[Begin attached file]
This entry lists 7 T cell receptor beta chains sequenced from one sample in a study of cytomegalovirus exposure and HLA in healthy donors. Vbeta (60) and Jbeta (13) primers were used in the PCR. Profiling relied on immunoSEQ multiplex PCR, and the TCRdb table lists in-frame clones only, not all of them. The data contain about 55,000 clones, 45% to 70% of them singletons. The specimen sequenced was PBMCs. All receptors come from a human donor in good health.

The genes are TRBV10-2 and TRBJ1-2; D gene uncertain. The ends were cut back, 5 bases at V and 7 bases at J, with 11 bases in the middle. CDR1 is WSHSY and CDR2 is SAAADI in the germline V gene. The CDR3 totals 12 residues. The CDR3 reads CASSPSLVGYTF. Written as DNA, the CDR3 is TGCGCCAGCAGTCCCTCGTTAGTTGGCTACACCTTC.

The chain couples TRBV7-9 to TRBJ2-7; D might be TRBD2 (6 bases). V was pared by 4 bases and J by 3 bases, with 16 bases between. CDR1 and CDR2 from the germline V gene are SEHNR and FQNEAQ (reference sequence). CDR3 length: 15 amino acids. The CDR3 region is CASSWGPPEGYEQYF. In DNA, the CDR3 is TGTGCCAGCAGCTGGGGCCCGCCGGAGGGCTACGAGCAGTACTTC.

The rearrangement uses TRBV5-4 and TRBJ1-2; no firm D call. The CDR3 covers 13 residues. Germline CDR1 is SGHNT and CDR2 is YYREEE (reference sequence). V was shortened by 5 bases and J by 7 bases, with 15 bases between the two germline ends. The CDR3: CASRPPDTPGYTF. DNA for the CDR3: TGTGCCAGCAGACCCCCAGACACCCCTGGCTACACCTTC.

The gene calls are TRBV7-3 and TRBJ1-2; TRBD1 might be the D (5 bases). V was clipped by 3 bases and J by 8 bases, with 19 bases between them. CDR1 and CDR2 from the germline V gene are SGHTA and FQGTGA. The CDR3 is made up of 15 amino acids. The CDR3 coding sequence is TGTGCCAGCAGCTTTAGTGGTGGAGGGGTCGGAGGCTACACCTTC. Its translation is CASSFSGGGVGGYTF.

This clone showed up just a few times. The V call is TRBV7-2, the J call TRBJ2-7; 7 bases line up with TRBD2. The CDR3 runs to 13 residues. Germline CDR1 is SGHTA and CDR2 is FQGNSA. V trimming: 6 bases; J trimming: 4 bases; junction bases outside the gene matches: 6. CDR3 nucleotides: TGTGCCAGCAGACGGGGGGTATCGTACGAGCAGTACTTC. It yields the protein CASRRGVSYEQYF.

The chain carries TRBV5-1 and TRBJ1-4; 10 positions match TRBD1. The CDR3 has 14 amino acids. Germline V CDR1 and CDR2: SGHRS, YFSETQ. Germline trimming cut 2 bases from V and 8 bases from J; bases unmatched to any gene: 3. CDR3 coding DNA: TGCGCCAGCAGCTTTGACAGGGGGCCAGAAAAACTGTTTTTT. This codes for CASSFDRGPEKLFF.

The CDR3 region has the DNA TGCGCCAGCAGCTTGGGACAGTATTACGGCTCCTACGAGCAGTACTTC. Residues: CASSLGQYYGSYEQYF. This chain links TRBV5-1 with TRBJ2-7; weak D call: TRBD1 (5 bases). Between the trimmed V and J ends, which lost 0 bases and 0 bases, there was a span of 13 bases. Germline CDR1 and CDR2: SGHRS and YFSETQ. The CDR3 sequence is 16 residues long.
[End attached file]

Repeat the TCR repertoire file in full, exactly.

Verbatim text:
This entry lists 7 T cell receptor beta chains sequenced from one sample in a study of cytomegalovirus exposure and HLA in healthy donors. Vbeta (60) and Jbeta (13) primers were used in the PCR. Profiling relied on immunoSEQ multiplex PCR, and the TCRdb table lists in-frame clones only, not all of them. The data contain about 55,000 clones, 45% to 70% of them singletons. The specimen sequenced was PBMCs. All receptors come from a human donor in good health.

The genes are TRBV10-2 and TRBJ1-2; D gene uncertain. The ends were cut back, 5 bases at V and 7 bases at J, with 11 bases in the middle. CDR1 is WSHSY and CDR2 is SAAADI in the germline V gene. The CDR3 totals 12 residues. The CDR3 reads CASSPSLVGYTF. Written as DNA, the CDR3 is TGCGCCAGCAGTCCCTCGTTAGTTGGCTACACCTTC.

The chain couples TRBV7-9 to TRBJ2-7; D might be TRBD2 (6 bases). V was pared by 4 bases and J by 3 bases, with 16 bases between. CDR1 and CDR2 from the germline V gene are SEHNR and FQNEAQ (reference sequence). CDR3 length: 15 amino acids. The CDR3 region is CASSWGPPEGYEQYF. In DNA, the CDR3 is TGTGCCAGCAGCTGGGGCCCGCCGGAGGGCTACGAGCAGTACTTC.

The rearrangement uses TRBV5-4 and TRBJ1-2; no firm D call. The CDR3 covers 13 residues. Germline CDR1 is SGHNT and CDR2 is YYREEE (reference sequence). V was shortened by 5 bases and J by 7 bases, with 15 bases between the two germline ends. The CDR3: CASRPPDTPGYTF. DNA for the CDR3: TGTGCCAGCAGACCCCCAGACACCCCTGGCTACACCTTC.

The gene calls are TRBV7-3 and TRBJ1-2; TRBD1 might be the D (5 bases). V was clipped by 3 bases and J by 8 bases, with 19 bases between them. CDR1 and CDR2 from the germline V gene are SGHTA and FQGTGA. The CDR3 is made up of 15 amino acids. The CDR3 coding sequence is TGTGCCAGCAGCTTTAGTGGTGGAGGGGTCGGAGGCTACACCTTC. Its translation is CASSFSGGGVGGYTF.

This clone showed up just a few times. The V call is TRBV7-2, the J call TRBJ2-7; 7 bases line up with TRBD2. The CDR3 runs to 13 residues. Germline CDR1 is SGHTA and CDR2 is FQGNSA. V trimming: 6 bases; J trimming: 4 bases; junction bases outside the gene matches: 6. CDR3 nucleotides: TGTGCCAGCAGACGGGGGGTATCGTACGAGCAGTACTTC. It yields the protein CASRRGVSYEQYF.

The chain carries TRBV5-1 and TRBJ1-4; 10 positions match TRBD1. The CDR3 has 14 amino acids. Germline V CDR1 and CDR2: SGHRS, YFSETQ. Germline trimming cut 2 bases from V and 8 bases from J; bases unmatched to any gene: 3. CDR3 coding DNA: TGCGCCAGCAGCTTTGACAGGGGGCCAGAAAAACTGTTTTTT. This codes for CASSFDRGPEKLFF.

The CDR3 region has the DNA TGCGCCAGCAGCTTGGGACAGTATTACGGCTCCTACGAGCAGTACTTC. Residues: CASSLGQYYGSYEQYF. This chain links TRBV5-1 with TRBJ2-7; weak D call: TRBD1 (5 bases). Between the trimmed V and J ends, which lost 0 bases and 0 bases, there was a span of 13 bases. Germline CDR1 and CDR2: SGHRS and YFSETQ. The CDR3 sequence is 16 residues long.